Hulamin reported strong interim results to June 2017, with headline earnings per share up 17% as operating profit rose 11% despite a stronger rand.

The aluminium maker’s rolled products volumes were up 8% to an annualised 221,000 tonnes, as unit costs fell 8%. This came as aluminium prices rose further in the period after lows in late 2015 and early 2016.

"Hulamin has delivered a strong manufacturing performance and improved financial results, despite difficult market conditions and the rand being 14% stronger compared with the corresponding period in 2016," the group’s CEO, Richard Jacob, said on Monday.

Despite a fall in overall manufacturing, Hulamin increased its domestic beverage can packaging volumes 133%. This came as major customer Nampak’s volumes grew in the six months to March 2017.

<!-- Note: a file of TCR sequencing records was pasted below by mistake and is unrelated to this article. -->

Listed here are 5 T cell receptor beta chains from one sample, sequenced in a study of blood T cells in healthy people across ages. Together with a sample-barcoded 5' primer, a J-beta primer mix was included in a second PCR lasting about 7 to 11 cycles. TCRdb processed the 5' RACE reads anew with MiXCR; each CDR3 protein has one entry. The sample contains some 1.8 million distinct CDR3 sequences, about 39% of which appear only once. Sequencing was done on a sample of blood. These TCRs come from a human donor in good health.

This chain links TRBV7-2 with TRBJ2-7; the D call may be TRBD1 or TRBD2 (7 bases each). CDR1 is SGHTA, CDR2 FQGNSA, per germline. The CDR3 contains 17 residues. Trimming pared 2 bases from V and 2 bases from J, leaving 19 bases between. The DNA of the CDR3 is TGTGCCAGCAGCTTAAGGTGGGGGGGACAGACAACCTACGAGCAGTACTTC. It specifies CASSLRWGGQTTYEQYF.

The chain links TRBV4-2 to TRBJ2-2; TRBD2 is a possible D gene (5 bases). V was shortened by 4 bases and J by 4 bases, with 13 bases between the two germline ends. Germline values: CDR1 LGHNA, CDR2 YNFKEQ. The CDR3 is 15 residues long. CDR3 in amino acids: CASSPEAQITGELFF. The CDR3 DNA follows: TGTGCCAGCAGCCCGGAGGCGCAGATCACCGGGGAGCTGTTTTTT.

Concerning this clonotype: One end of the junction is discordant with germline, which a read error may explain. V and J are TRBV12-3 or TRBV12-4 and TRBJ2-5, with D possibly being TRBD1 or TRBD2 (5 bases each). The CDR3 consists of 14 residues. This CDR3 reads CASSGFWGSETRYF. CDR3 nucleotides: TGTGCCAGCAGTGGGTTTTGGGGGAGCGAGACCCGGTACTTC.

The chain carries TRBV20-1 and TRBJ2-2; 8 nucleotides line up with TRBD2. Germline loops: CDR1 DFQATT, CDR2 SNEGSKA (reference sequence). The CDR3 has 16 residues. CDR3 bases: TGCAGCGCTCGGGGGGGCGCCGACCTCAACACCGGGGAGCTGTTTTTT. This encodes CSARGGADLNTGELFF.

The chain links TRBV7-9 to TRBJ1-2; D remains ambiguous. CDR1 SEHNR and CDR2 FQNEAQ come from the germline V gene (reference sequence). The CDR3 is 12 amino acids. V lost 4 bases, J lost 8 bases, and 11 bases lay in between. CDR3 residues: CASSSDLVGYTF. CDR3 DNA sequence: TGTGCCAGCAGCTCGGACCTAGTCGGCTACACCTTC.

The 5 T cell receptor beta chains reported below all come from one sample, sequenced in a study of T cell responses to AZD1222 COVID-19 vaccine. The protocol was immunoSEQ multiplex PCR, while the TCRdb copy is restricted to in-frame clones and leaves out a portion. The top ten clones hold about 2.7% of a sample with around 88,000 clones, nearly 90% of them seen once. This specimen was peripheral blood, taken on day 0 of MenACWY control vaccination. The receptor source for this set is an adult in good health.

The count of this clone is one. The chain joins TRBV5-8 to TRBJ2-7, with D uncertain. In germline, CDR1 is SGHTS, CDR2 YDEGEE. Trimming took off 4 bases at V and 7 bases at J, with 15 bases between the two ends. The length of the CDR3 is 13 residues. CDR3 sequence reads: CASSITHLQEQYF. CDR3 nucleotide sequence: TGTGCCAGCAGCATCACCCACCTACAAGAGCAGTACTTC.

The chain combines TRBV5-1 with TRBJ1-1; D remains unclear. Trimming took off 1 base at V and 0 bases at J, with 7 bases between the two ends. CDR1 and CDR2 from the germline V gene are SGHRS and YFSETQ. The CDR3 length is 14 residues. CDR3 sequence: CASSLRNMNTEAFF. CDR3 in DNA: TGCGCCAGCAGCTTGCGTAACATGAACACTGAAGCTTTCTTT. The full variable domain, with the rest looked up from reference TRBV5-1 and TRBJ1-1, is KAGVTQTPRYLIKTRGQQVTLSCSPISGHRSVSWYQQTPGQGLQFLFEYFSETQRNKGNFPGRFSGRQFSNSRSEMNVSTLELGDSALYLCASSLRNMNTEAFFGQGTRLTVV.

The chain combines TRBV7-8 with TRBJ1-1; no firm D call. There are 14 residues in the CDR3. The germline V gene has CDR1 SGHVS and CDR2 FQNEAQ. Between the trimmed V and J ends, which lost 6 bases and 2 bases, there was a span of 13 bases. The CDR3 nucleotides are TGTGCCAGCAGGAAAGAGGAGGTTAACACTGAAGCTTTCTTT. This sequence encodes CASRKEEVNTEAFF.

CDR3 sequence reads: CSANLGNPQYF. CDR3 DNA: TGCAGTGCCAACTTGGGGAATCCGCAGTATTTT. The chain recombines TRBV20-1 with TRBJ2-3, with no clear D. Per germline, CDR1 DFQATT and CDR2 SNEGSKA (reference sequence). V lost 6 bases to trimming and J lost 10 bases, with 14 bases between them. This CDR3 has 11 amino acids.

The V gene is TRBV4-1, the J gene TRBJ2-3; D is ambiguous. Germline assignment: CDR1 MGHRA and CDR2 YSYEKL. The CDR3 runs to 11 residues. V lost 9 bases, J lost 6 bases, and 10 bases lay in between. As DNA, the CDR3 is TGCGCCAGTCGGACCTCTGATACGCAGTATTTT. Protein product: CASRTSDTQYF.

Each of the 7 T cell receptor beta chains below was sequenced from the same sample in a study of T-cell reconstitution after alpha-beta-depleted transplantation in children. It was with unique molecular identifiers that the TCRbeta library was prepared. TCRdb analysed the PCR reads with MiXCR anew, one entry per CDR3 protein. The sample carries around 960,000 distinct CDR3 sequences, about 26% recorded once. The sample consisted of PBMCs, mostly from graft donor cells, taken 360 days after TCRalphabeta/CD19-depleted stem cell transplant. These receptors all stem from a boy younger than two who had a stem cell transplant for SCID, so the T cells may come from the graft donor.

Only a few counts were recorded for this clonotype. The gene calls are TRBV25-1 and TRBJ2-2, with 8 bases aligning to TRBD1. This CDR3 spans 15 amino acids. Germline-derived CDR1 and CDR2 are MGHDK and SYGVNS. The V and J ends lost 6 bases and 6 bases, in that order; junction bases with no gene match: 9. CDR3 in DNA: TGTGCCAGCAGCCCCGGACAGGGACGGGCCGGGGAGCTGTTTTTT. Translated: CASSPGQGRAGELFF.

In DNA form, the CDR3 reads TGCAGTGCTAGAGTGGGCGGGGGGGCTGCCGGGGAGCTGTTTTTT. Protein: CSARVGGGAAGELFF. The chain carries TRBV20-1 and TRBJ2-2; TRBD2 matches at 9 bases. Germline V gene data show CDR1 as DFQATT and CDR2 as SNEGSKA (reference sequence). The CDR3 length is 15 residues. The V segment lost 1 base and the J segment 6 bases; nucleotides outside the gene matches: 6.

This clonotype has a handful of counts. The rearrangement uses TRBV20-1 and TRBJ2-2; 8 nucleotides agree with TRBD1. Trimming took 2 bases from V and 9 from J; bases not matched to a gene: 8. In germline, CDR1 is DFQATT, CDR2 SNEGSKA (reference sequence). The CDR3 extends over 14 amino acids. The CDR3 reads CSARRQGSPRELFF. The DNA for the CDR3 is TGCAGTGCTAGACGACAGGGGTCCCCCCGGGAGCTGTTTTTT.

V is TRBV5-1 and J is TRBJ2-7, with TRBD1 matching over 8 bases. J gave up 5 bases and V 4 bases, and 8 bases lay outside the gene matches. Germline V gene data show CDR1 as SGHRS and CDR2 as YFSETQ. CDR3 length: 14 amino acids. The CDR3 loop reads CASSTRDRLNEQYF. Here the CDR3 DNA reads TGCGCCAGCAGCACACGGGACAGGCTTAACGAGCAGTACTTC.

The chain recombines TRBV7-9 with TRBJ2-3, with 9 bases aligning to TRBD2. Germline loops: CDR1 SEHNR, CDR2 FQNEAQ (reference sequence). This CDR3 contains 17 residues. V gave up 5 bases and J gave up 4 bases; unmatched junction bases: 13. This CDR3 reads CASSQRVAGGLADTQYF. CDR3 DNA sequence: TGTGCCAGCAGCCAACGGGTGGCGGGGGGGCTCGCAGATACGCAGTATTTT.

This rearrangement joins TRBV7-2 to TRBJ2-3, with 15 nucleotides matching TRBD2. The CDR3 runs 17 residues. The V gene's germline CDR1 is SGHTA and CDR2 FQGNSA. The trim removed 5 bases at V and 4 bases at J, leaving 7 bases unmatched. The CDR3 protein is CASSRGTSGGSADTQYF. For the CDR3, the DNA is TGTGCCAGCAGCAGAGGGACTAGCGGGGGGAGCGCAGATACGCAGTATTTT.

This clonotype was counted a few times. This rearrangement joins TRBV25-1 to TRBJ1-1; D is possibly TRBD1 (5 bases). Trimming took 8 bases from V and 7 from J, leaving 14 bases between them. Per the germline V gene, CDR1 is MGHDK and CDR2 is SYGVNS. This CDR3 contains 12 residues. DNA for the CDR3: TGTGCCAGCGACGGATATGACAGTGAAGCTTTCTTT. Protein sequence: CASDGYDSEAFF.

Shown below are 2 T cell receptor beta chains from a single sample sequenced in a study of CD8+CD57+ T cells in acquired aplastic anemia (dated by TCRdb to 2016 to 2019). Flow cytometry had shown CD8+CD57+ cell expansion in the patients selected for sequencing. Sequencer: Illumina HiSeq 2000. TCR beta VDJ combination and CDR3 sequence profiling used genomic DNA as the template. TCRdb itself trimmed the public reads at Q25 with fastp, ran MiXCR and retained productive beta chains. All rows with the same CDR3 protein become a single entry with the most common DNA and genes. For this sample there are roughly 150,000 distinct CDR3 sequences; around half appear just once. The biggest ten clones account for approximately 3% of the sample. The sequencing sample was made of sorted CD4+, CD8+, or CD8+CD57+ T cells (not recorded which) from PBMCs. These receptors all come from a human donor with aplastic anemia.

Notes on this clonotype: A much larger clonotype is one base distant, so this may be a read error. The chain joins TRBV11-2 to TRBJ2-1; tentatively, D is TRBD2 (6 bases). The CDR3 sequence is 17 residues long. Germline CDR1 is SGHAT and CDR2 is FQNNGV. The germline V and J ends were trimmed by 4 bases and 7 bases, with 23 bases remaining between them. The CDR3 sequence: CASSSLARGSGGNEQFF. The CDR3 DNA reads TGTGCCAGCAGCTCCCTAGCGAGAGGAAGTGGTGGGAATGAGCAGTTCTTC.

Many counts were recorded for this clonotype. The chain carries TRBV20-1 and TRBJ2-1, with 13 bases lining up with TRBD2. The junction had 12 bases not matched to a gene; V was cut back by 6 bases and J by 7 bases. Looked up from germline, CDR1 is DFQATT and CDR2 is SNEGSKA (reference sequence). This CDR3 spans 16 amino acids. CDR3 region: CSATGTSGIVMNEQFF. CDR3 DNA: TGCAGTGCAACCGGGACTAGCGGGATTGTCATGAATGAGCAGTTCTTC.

Jacob said Hulamin had benefited from actions to enhance its product mix and improve market positioning. There had also been concerns among customers in the US that imports from China were likely to be controlled or curtailed.

Under the Donald Trump administration there is strategic concern that the US is over-reliant on aluminium from China, which has been accused by the US of dumping aluminium on world markets.

This has benefited Hulamin’s sales in the US, where it has a reputation for making high-quality products.

Most recently, Hulamin has been providing aluminium to enable onboard Wi-Fi for commercial airlines. It has also provided electric vehicle maker Tesla with specialised aluminium for the past three years.

Evan Walker, portfolio manager at 36One Asset Management, said that if the rand had not moved against Hulamin its result would have been "significantly better".

Hulamin was a net exporter and the company benefited from a weaker rand.

Meanwhile, Jacob said there would be a two-week shutdown of a number of the group’s production lines during the second half of the year for routine upgrades.


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